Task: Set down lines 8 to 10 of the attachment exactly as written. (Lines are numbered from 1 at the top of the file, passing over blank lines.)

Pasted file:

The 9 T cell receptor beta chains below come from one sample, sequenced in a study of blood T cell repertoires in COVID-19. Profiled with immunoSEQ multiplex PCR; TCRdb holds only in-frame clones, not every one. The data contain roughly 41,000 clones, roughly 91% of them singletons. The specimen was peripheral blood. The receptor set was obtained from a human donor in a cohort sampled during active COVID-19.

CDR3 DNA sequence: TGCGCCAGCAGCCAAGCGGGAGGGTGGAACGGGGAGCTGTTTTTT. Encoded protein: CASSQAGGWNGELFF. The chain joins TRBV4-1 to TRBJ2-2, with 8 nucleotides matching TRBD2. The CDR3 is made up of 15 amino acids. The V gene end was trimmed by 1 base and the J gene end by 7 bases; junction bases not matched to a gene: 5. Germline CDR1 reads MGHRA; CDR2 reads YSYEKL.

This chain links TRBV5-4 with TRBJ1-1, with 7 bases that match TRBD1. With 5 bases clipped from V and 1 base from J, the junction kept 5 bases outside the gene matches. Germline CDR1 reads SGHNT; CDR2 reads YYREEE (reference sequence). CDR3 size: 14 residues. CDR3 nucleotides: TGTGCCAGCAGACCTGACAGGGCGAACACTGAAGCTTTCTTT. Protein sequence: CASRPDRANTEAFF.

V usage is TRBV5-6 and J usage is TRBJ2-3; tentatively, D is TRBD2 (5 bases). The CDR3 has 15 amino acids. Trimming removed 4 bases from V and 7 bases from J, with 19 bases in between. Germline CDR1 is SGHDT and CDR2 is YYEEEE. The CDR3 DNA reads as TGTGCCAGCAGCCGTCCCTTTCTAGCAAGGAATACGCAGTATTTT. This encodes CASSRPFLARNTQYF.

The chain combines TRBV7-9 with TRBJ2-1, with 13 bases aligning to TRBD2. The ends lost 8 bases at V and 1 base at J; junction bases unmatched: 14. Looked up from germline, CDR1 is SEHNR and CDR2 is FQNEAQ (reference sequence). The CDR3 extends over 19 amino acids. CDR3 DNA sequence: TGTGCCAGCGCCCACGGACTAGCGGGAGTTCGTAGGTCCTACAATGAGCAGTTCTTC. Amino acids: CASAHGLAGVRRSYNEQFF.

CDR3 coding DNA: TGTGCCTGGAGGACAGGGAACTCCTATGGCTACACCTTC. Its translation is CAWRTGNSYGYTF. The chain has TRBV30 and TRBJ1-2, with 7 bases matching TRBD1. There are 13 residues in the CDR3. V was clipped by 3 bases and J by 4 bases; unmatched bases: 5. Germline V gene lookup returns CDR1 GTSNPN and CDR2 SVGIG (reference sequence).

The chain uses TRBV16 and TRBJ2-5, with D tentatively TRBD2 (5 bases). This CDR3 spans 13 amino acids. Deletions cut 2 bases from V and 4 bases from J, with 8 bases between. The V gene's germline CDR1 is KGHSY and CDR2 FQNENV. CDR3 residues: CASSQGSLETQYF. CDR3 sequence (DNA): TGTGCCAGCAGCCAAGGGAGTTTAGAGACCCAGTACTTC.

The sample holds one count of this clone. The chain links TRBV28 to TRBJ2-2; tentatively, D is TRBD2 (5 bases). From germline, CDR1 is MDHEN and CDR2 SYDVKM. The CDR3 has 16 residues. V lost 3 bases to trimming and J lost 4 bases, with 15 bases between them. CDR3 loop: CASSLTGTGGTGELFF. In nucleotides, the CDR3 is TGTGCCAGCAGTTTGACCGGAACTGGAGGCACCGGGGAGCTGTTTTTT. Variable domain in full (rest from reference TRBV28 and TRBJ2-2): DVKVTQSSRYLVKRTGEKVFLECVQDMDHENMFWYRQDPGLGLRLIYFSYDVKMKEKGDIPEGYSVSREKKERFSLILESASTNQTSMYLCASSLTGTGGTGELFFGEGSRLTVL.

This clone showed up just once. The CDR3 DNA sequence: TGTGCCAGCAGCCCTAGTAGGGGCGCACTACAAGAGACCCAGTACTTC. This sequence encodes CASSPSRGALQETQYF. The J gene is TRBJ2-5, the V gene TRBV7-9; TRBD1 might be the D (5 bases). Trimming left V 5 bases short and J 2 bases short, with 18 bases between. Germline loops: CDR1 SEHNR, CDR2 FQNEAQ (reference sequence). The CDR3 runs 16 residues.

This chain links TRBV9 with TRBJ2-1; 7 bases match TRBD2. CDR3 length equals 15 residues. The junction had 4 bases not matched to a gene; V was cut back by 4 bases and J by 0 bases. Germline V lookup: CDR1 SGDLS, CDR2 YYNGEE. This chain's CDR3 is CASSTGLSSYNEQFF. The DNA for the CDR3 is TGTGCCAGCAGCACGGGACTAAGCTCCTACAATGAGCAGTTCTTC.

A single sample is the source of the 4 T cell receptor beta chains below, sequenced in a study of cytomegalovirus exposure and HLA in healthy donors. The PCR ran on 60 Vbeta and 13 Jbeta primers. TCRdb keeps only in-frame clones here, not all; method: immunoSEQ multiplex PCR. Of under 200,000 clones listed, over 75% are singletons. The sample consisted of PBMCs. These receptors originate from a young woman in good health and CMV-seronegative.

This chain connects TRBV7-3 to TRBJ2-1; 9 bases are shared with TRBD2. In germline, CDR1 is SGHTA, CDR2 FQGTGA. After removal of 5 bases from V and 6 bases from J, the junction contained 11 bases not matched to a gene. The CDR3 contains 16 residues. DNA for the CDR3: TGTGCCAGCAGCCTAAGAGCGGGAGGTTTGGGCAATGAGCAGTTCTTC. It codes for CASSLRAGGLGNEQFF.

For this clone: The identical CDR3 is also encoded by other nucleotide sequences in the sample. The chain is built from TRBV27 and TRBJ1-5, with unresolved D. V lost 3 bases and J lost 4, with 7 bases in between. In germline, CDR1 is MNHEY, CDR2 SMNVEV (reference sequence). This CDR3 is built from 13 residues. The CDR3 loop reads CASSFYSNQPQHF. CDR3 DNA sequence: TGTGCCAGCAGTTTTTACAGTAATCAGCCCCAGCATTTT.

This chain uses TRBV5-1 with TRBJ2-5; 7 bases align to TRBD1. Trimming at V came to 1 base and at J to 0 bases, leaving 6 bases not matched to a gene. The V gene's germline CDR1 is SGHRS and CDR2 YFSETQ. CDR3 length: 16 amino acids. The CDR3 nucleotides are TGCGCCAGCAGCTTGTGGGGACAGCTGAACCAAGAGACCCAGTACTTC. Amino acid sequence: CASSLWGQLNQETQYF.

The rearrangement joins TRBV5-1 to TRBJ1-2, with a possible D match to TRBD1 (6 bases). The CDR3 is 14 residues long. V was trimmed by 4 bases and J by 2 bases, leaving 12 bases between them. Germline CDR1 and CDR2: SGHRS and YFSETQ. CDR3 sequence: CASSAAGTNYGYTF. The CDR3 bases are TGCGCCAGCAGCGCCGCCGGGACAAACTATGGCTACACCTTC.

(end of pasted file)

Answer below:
The sample holds one count of this clone. The chain links TRBV28 to TRBJ2-2; tentatively, D is TRBD2 (5 bases). From germline, CDR1 is MDHEN and CDR2 SYDVKM. The CDR3 has 16 residues. V lost 3 bases to trimming and J lost 4 bases, with 15 bases between them. CDR3 loop: CASSLTGTGGTGELFF. In nucleotides, the CDR3 is TGTGCCAGCAGTTTGACCGGAACTGGAGGCACCGGGGAGCTGTTTTTT. Variable domain in full (rest from reference TRBV28 and TRBJ2-2): DVKVTQSSRYLVKRTGEKVFLECVQDMDHENMFWYRQDPGLGLRLIYFSYDVKMKEKGDIPEGYSVSREKKERFSLILESASTNQTSMYLCASSLTGTGGTGELFFGEGSRLTVL.

This clone showed up just once. The CDR3 DNA sequence: TGTGCCAGCAGCCCTAGTAGGGGCGCACTACAAGAGACCCAGTACTTC. This sequence encodes CASSPSRGALQETQYF. The J gene is TRBJ2-5, the V gene TRBV7-9; TRBD1 might be the D (5 bases). Trimming left V 5 bases short and J 2 bases short, with 18 bases between. Germline loops: CDR1 SEHNR, CDR2 FQNEAQ (reference sequence). The CDR3 runs 16 residues.

This chain links TRBV9 with TRBJ2-1; 7 bases match TRBD2. CDR3 length equals 15 residues. The junction had 4 bases not matched to a gene; V was cut back by 4 bases and J by 0 bases. Germline V lookup: CDR1 SGDLS, CDR2 YYNGEE. This chain's CDR3 is CASSTGLSSYNEQFF. The DNA for the CDR3 is TGTGCCAGCAGCACGGGACTAAGCTCCTACAATGAGCAGTTCTTC.